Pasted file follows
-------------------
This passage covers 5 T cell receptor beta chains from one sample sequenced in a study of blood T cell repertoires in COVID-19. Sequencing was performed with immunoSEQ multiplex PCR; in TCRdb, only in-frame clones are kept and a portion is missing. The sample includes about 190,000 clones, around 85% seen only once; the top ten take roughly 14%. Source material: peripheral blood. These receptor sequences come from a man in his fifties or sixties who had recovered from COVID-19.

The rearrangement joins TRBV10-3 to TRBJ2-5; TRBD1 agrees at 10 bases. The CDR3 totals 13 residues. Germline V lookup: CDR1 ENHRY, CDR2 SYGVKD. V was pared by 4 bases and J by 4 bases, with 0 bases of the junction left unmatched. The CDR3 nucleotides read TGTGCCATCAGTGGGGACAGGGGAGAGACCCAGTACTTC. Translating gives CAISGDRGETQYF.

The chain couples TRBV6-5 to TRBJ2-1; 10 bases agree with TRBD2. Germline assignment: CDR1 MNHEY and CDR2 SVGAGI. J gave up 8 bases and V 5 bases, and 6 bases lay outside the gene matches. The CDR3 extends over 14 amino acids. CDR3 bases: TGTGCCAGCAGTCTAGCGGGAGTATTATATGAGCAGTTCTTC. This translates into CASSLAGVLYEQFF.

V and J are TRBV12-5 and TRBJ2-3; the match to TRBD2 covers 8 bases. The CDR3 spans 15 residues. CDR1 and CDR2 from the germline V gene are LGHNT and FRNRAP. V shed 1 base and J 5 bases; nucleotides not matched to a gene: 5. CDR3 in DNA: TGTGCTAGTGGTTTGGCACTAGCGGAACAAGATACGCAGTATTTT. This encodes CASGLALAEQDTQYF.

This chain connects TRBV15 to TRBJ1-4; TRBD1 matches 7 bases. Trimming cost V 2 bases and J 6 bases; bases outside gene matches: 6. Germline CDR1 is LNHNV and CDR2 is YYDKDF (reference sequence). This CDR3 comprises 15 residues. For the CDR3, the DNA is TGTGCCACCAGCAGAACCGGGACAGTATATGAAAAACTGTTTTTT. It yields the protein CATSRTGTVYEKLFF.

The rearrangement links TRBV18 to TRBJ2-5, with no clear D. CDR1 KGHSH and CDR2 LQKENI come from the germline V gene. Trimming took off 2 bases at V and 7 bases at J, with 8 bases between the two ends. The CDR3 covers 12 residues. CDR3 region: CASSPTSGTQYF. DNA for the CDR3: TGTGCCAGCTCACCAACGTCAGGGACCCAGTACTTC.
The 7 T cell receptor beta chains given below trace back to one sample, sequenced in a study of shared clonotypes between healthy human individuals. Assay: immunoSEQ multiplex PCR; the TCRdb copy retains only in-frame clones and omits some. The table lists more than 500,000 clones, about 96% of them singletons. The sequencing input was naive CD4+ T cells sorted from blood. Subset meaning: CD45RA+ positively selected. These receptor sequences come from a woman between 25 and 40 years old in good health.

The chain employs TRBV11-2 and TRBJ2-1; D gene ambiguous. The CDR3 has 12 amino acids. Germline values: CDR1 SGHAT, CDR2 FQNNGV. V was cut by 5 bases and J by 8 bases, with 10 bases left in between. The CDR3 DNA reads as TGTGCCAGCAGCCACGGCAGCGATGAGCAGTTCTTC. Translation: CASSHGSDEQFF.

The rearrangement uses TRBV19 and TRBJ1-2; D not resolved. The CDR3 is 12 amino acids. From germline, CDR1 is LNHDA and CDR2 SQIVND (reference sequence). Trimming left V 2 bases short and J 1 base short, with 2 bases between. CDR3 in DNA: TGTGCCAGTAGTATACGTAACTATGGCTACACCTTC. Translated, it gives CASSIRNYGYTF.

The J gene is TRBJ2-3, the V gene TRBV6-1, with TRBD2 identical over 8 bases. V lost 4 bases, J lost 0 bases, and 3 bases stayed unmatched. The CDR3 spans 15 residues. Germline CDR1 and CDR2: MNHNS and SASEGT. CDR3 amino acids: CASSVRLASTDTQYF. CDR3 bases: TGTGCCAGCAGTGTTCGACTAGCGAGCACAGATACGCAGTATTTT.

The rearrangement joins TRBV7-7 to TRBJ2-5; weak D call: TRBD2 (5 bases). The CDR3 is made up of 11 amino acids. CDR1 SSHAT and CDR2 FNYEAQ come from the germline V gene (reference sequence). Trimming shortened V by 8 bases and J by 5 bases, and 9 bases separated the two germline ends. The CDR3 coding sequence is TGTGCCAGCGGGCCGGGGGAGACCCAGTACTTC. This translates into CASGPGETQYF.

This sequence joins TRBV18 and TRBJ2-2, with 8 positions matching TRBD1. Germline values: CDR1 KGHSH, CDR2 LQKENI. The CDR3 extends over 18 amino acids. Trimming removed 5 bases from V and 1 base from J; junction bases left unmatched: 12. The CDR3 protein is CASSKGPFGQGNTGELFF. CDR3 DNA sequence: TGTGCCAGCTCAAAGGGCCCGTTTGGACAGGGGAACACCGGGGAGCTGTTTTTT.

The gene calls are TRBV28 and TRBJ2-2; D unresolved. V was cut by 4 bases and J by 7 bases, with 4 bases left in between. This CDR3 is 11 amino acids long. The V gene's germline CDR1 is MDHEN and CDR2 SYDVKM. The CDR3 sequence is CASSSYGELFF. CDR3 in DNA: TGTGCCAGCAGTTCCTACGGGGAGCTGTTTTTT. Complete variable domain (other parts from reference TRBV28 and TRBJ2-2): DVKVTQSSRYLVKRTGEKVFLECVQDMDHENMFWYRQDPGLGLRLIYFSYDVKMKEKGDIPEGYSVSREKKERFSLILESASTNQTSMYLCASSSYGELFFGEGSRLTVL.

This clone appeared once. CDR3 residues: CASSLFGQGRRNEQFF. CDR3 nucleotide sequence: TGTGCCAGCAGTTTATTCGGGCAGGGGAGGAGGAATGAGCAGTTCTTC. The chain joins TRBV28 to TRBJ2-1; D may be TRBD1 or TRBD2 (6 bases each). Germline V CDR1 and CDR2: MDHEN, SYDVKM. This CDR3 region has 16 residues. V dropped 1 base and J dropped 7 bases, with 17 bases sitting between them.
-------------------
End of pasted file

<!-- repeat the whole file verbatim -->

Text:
This passage covers 5 T cell receptor beta chains from one sample sequenced in a study of blood T cell repertoires in COVID-19. Sequencing was performed with immunoSEQ multiplex PCR; in TCRdb, only in-frame clones are kept and a portion is missing. The sample includes about 190,000 clones, around 85% seen only once; the top ten take roughly 14%. Source material: peripheral blood. These receptor sequences come from a man in his fifties or sixties who had recovered from COVID-19.

The rearrangement joins TRBV10-3 to TRBJ2-5; TRBD1 agrees at 10 bases. The CDR3 totals 13 residues. Germline V lookup: CDR1 ENHRY, CDR2 SYGVKD. V was pared by 4 bases and J by 4 bases, with 0 bases of the junction left unmatched. The CDR3 nucleotides read TGTGCCATCAGTGGGGACAGGGGAGAGACCCAGTACTTC. Translating gives CAISGDRGETQYF.

The chain couples TRBV6-5 to TRBJ2-1; 10 bases agree with TRBD2. Germline assignment: CDR1 MNHEY and CDR2 SVGAGI. J gave up 8 bases and V 5 bases, and 6 bases lay outside the gene matches. The CDR3 extends over 14 amino acids. CDR3 bases: TGTGCCAGCAGTCTAGCGGGAGTATTATATGAGCAGTTCTTC. This translates into CASSLAGVLYEQFF.

V and J are TRBV12-5 and TRBJ2-3; the match to TRBD2 covers 8 bases. The CDR3 spans 15 residues. CDR1 and CDR2 from the germline V gene are LGHNT and FRNRAP. V shed 1 base and J 5 bases; nucleotides not matched to a gene: 5. CDR3 in DNA: TGTGCTAGTGGTTTGGCACTAGCGGAACAAGATACGCAGTATTTT. This encodes CASGLALAEQDTQYF.

This chain connects TRBV15 to TRBJ1-4; TRBD1 matches 7 bases. Trimming cost V 2 bases and J 6 bases; bases outside gene matches: 6. Germline CDR1 is LNHNV and CDR2 is YYDKDF (reference sequence). This CDR3 comprises 15 residues. For the CDR3, the DNA is TGTGCCACCAGCAGAACCGGGACAGTATATGAAAAACTGTTTTTT. It yields the protein CATSRTGTVYEKLFF.

The rearrangement links TRBV18 to TRBJ2-5, with no clear D. CDR1 KGHSH and CDR2 LQKENI come from the germline V gene. Trimming took off 2 bases at V and 7 bases at J, with 8 bases between the two ends. The CDR3 covers 12 residues. CDR3 region: CASSPTSGTQYF. DNA for the CDR3: TGTGCCAGCTCACCAACGTCAGGGACCCAGTACTTC.
The 7 T cell receptor beta chains given below trace back to one sample, sequenced in a study of shared clonotypes between healthy human individuals. Assay: immunoSEQ multiplex PCR; the TCRdb copy retains only in-frame clones and omits some. The table lists more than 500,000 clones, about 96% of them singletons. The sequencing input was naive CD4+ T cells sorted from blood. Subset meaning: CD45RA+ positively selected. These receptor sequences come from a woman between 25 and 40 years old in good health.

The chain employs TRBV11-2 and TRBJ2-1; D gene ambiguous. The CDR3 has 12 amino acids. Germline values: CDR1 SGHAT, CDR2 FQNNGV. V was cut by 5 bases and J by 8 bases, with 10 bases left in between. The CDR3 DNA reads as TGTGCCAGCAGCCACGGCAGCGATGAGCAGTTCTTC. Translation: CASSHGSDEQFF.

The rearrangement uses TRBV19 and TRBJ1-2; D not resolved. The CDR3 is 12 amino acids. From germline, CDR1 is LNHDA and CDR2 SQIVND (reference sequence). Trimming left V 2 bases short and J 1 base short, with 2 bases between. CDR3 in DNA: TGTGCCAGTAGTATACGTAACTATGGCTACACCTTC. Translated, it gives CASSIRNYGYTF.

The J gene is TRBJ2-3, the V gene TRBV6-1, with TRBD2 identical over 8 bases. V lost 4 bases, J lost 0 bases, and 3 bases stayed unmatched. The CDR3 spans 15 residues. Germline CDR1 and CDR2: MNHNS and SASEGT. CDR3 amino acids: CASSVRLASTDTQYF. CDR3 bases: TGTGCCAGCAGTGTTCGACTAGCGAGCACAGATACGCAGTATTTT.

The rearrangement joins TRBV7-7 to TRBJ2-5; weak D call: TRBD2 (5 bases). The CDR3 is made up of 11 amino acids. CDR1 SSHAT and CDR2 FNYEAQ come from the germline V gene (reference sequence). Trimming shortened V by 8 bases and J by 5 bases, and 9 bases separated the two germline ends. The CDR3 coding sequence is TGTGCCAGCGGGCCGGGGGAGACCCAGTACTTC. This translates into CASGPGETQYF.

This sequence joins TRBV18 and TRBJ2-2, with 8 positions matching TRBD1. Germline values: CDR1 KGHSH, CDR2 LQKENI. The CDR3 extends over 18 amino acids. Trimming removed 5 bases from V and 1 base from J; junction bases left unmatched: 12. The CDR3 protein is CASSKGPFGQGNTGELFF. CDR3 DNA sequence: TGTGCCAGCTCAAAGGGCCCGTTTGGACAGGGGAACACCGGGGAGCTGTTTTTT.

The gene calls are TRBV28 and TRBJ2-2; D unresolved. V was cut by 4 bases and J by 7 bases, with 4 bases left in between. This CDR3 is 11 amino acids long. The V gene's germline CDR1 is MDHEN and CDR2 SYDVKM. The CDR3 sequence is CASSSYGELFF. CDR3 in DNA: TGTGCCAGCAGTTCCTACGGGGAGCTGTTTTTT. Complete variable domain (other parts from reference TRBV28 and TRBJ2-2): DVKVTQSSRYLVKRTGEKVFLECVQDMDHENMFWYRQDPGLGLRLIYFSYDVKMKEKGDIPEGYSVSREKKERFSLILESASTNQTSMYLCASSSYGELFFGEGSRLTVL.

This clone appeared once. CDR3 residues: CASSLFGQGRRNEQFF. CDR3 nucleotide sequence: TGTGCCAGCAGTTTATTCGGGCAGGGGAGGAGGAATGAGCAGTTCTTC. The chain joins TRBV28 to TRBJ2-1; D may be TRBD1 or TRBD2 (6 bases each). Germline V CDR1 and CDR2: MDHEN, SYDVKM. This CDR3 region has 16 residues. V dropped 1 base and J dropped 7 bases, with 17 bases sitting between them.